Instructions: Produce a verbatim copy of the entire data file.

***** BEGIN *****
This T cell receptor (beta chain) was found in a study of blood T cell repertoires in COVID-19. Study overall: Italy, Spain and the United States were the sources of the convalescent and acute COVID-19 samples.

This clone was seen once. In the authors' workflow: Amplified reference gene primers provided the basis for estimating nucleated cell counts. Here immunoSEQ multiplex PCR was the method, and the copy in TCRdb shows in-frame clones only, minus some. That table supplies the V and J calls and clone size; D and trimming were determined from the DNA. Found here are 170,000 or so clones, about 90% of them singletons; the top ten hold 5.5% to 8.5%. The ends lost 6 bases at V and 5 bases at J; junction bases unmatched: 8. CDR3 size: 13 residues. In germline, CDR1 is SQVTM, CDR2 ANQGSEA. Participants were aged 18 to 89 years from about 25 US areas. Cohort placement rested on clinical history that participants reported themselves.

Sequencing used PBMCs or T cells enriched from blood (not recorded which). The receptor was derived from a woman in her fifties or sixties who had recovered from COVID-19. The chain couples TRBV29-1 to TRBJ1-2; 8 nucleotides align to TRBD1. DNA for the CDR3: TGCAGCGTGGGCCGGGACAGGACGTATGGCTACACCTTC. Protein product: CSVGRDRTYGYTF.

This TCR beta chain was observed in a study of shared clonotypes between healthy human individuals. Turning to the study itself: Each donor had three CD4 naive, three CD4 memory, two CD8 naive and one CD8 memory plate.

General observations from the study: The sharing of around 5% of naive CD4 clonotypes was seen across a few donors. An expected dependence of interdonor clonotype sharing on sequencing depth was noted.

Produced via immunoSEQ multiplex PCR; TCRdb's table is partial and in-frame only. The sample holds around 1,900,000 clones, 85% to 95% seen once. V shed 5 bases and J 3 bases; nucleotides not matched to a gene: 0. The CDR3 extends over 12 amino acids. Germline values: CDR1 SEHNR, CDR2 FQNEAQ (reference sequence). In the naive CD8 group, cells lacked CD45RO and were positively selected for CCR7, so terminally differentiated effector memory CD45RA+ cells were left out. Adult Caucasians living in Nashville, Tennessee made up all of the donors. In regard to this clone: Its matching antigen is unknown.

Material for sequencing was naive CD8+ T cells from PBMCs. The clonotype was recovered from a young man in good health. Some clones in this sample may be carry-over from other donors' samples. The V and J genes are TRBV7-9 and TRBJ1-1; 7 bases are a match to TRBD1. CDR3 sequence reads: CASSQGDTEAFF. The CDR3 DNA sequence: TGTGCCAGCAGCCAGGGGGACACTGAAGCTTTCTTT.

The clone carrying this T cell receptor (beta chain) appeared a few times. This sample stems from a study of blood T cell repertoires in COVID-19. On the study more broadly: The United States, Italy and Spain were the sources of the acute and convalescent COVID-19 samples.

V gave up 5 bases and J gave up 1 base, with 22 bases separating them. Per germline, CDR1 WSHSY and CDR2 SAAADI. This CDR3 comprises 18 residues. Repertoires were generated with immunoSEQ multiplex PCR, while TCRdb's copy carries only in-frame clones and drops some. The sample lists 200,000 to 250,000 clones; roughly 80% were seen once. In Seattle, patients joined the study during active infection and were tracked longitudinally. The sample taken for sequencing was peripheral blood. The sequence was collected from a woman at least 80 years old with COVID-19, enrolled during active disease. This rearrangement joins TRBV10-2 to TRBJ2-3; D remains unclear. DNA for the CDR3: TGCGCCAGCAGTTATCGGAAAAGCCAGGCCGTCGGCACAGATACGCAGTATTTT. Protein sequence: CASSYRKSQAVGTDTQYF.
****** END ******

This T cell receptor (beta chain) was found in a study of blood T cell repertoires in COVID-19. Study overall: Italy, Spain and the United States were the sources of the convalescent and acute COVID-19 samples.

This clone was seen once. In the authors' workflow: Amplified reference gene primers provided the basis for estimating nucleated cell counts. Here immunoSEQ multiplex PCR was the method, and the copy in TCRdb shows in-frame clones only, minus some. That table supplies the V and J calls and clone size; D and trimming were determined from the DNA. Found here are 170,000 or so clones, about 90% of them singletons; the top ten hold 5.5% to 8.5%. The ends lost 6 bases at V and 5 bases at J; junction bases unmatched: 8. CDR3 size: 13 residues. In germline, CDR1 is SQVTM, CDR2 ANQGSEA. Participants were aged 18 to 89 years from about 25 US areas. Cohort placement rested on clinical history that participants reported themselves.

Sequencing used PBMCs or T cells enriched from blood (not recorded which). The receptor was derived from a woman in her fifties or sixties who had recovered from COVID-19. The chain couples TRBV29-1 to TRBJ1-2; 8 nucleotides align to TRBD1. DNA for the CDR3: TGCAGCGTGGGCCGGGACAGGACGTATGGCTACACCTTC. Protein product: CSVGRDRTYGYTF.

This TCR beta chain was observed in a study of shared clonotypes between healthy human individuals. Turning to the study itself: Each donor had three CD4 naive, three CD4 memory, two CD8 naive and one CD8 memory plate.

General observations from the study: The sharing of around 5% of naive CD4 clonotypes was seen across a few donors. An expected dependence of interdonor clonotype sharing on sequencing depth was noted.

Produced via immunoSEQ multiplex PCR; TCRdb's table is partial and in-frame only. The sample holds around 1,900,000 clones, 85% to 95% seen once. V shed 5 bases and J 3 bases; nucleotides not matched to a gene: 0. The CDR3 extends over 12 amino acids. Germline values: CDR1 SEHNR, CDR2 FQNEAQ (reference sequence). In the naive CD8 group, cells lacked CD45RO and were positively selected for CCR7, so terminally differentiated effector memory CD45RA+ cells were left out. Adult Caucasians living in Nashville, Tennessee made up all of the donors. In regard to this clone: Its matching antigen is unknown.

Material for sequencing was naive CD8+ T cells from PBMCs. The clonotype was recovered from a young man in good health. Some clones in this sample may be carry-over from other donors' samples. The V and J genes are TRBV7-9 and TRBJ1-1; 7 bases are a match to TRBD1. CDR3 sequence reads: CASSQGDTEAFF. The CDR3 DNA sequence: TGTGCCAGCAGCCAGGGGGACACTGAAGCTTTCTTT.

The clone carrying this T cell receptor (beta chain) appeared a few times. This sample stems from a study of blood T cell repertoires in COVID-19. On the study more broadly: The United States, Italy and Spain were the sources of the acute and convalescent COVID-19 samples.

V gave up 5 bases and J gave up 1 base, with 22 bases separating them. Per germline, CDR1 WSHSY and CDR2 SAAADI. This CDR3 comprises 18 residues. Repertoires were generated with immunoSEQ multiplex PCR, while TCRdb's copy carries only in-frame clones and drops some. The sample lists 200,000 to 250,000 clones; roughly 80% were seen once. In Seattle, patients joined the study during active infection and were tracked longitudinally. The sample taken for sequencing was peripheral blood. The sequence was collected from a woman at least 80 years old with COVID-19, enrolled during active disease. This rearrangement joins TRBV10-2 to TRBJ2-3; D remains unclear. DNA for the CDR3: TGCGCCAGCAGTTATCGGAAAAGCCAGGCCGTCGGCACAGATACGCAGTATTTT. Protein sequence: CASSYRKSQAVGTDTQYF.